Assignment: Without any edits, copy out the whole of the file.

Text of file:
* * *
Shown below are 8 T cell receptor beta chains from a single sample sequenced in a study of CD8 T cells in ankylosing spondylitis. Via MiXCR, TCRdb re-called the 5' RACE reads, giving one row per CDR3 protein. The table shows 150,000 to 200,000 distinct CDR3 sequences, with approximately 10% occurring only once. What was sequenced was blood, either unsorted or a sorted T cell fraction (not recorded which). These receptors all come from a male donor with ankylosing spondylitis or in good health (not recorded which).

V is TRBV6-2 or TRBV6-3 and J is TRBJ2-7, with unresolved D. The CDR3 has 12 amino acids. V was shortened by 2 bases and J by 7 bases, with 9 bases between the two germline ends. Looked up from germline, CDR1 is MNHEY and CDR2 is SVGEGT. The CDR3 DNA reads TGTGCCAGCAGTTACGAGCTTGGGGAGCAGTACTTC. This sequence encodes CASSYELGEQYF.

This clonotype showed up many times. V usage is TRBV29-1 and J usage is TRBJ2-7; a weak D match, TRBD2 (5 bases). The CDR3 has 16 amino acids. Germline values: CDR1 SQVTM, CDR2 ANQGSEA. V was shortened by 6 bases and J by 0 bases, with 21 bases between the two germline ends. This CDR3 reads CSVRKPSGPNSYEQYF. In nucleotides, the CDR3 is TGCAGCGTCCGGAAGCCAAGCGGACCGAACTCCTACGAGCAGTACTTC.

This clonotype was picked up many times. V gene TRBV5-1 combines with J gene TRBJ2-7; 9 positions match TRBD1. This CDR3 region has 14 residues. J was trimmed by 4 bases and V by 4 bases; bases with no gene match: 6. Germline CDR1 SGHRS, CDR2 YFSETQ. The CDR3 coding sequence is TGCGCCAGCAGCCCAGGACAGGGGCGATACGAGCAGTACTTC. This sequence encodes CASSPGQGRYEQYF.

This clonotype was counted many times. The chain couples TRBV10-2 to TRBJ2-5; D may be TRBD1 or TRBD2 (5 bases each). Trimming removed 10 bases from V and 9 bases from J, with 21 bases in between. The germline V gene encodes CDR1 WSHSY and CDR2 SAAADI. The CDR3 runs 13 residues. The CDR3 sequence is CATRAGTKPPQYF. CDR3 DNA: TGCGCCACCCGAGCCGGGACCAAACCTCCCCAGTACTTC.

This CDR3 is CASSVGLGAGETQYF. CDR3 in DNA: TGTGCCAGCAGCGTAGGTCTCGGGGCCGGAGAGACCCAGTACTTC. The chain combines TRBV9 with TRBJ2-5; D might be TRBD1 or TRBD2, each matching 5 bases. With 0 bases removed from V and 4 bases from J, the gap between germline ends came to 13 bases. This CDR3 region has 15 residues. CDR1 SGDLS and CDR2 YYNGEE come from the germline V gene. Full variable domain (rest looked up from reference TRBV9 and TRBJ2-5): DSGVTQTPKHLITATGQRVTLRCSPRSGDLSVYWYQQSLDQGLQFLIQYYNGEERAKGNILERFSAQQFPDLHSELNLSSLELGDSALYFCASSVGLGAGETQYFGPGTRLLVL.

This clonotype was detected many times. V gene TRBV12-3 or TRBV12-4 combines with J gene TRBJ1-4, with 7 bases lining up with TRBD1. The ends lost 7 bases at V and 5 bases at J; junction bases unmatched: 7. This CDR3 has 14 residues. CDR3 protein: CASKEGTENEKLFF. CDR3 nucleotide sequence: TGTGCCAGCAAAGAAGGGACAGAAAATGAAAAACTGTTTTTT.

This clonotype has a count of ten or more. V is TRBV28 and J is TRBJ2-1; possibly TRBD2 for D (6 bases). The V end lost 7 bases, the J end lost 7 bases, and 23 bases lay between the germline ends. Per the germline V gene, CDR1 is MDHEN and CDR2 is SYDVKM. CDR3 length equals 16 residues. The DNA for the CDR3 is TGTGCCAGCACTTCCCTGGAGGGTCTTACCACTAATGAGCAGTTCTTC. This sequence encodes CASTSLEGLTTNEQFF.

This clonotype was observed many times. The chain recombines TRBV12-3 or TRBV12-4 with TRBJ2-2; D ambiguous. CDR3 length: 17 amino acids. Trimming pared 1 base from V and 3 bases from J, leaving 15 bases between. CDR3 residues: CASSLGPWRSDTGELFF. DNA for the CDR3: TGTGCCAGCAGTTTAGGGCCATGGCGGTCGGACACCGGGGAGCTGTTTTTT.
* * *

Shown below are 8 T cell receptor beta chains from a single sample sequenced in a study of CD8 T cells in ankylosing spondylitis. Via MiXCR, TCRdb re-called the 5' RACE reads, giving one row per CDR3 protein. The table shows 150,000 to 200,000 distinct CDR3 sequences, with approximately 10% occurring only once. What was sequenced was blood, either unsorted or a sorted T cell fraction (not recorded which). These receptors all come from a male donor with ankylosing spondylitis or in good health (not recorded which).

V is TRBV6-2 or TRBV6-3 and J is TRBJ2-7, with unresolved D. The CDR3 has 12 amino acids. V was shortened by 2 bases and J by 7 bases, with 9 bases between the two germline ends. Looked up from germline, CDR1 is MNHEY and CDR2 is SVGEGT. The CDR3 DNA reads TGTGCCAGCAGTTACGAGCTTGGGGAGCAGTACTTC. This sequence encodes CASSYELGEQYF.

This clonotype showed up many times. V usage is TRBV29-1 and J usage is TRBJ2-7; a weak D match, TRBD2 (5 bases). The CDR3 has 16 amino acids. Germline values: CDR1 SQVTM, CDR2 ANQGSEA. V was shortened by 6 bases and J by 0 bases, with 21 bases between the two germline ends. This CDR3 reads CSVRKPSGPNSYEQYF. In nucleotides, the CDR3 is TGCAGCGTCCGGAAGCCAAGCGGACCGAACTCCTACGAGCAGTACTTC.

This clonotype was picked up many times. V gene TRBV5-1 combines with J gene TRBJ2-7; 9 positions match TRBD1. This CDR3 region has 14 residues. J was trimmed by 4 bases and V by 4 bases; bases with no gene match: 6. Germline CDR1 SGHRS, CDR2 YFSETQ. The CDR3 coding sequence is TGCGCCAGCAGCCCAGGACAGGGGCGATACGAGCAGTACTTC. This sequence encodes CASSPGQGRYEQYF.

This clonotype was counted many times. The chain couples TRBV10-2 to TRBJ2-5; D may be TRBD1 or TRBD2 (5 bases each). Trimming removed 10 bases from V and 9 bases from J, with 21 bases in between. The germline V gene encodes CDR1 WSHSY and CDR2 SAAADI. The CDR3 runs 13 residues. The CDR3 sequence is CATRAGTKPPQYF. CDR3 DNA: TGCGCCACCCGAGCCGGGACCAAACCTCCCCAGTACTTC.

This CDR3 is CASSVGLGAGETQYF. CDR3 in DNA: TGTGCCAGCAGCGTAGGTCTCGGGGCCGGAGAGACCCAGTACTTC. The chain combines TRBV9 with TRBJ2-5; D might be TRBD1 or TRBD2, each matching 5 bases. With 0 bases removed from V and 4 bases from J, the gap between germline ends came to 13 bases. This CDR3 region has 15 residues. CDR1 SGDLS and CDR2 YYNGEE come from the germline V gene. Full variable domain (rest looked up from reference TRBV9 and TRBJ2-5): DSGVTQTPKHLITATGQRVTLRCSPRSGDLSVYWYQQSLDQGLQFLIQYYNGEERAKGNILERFSAQQFPDLHSELNLSSLELGDSALYFCASSVGLGAGETQYFGPGTRLLVL.

This clonotype was detected many times. V gene TRBV12-3 or TRBV12-4 combines with J gene TRBJ1-4, with 7 bases lining up with TRBD1. The ends lost 7 bases at V and 5 bases at J; junction bases unmatched: 7. This CDR3 has 14 residues. CDR3 protein: CASKEGTENEKLFF. CDR3 nucleotide sequence: TGTGCCAGCAAAGAAGGGACAGAAAATGAAAAACTGTTTTTT.

This clonotype has a count of ten or more. V is TRBV28 and J is TRBJ2-1; possibly TRBD2 for D (6 bases). The V end lost 7 bases, the J end lost 7 bases, and 23 bases lay between the germline ends. Per the germline V gene, CDR1 is MDHEN and CDR2 is SYDVKM. CDR3 length equals 16 residues. The DNA for the CDR3 is TGTGCCAGCACTTCCCTGGAGGGTCTTACCACTAATGAGCAGTTCTTC. This sequence encodes CASTSLEGLTTNEQFF.

This clonotype was observed many times. The chain recombines TRBV12-3 or TRBV12-4 with TRBJ2-2; D ambiguous. CDR3 length: 17 amino acids. Trimming pared 1 base from V and 3 bases from J, leaving 15 bases between. CDR3 residues: CASSLGPWRSDTGELFF. DNA for the CDR3: TGTGCCAGCAGTTTAGGGCCATGGCGGTCGGACACCGGGGAGCTGTTTTTT.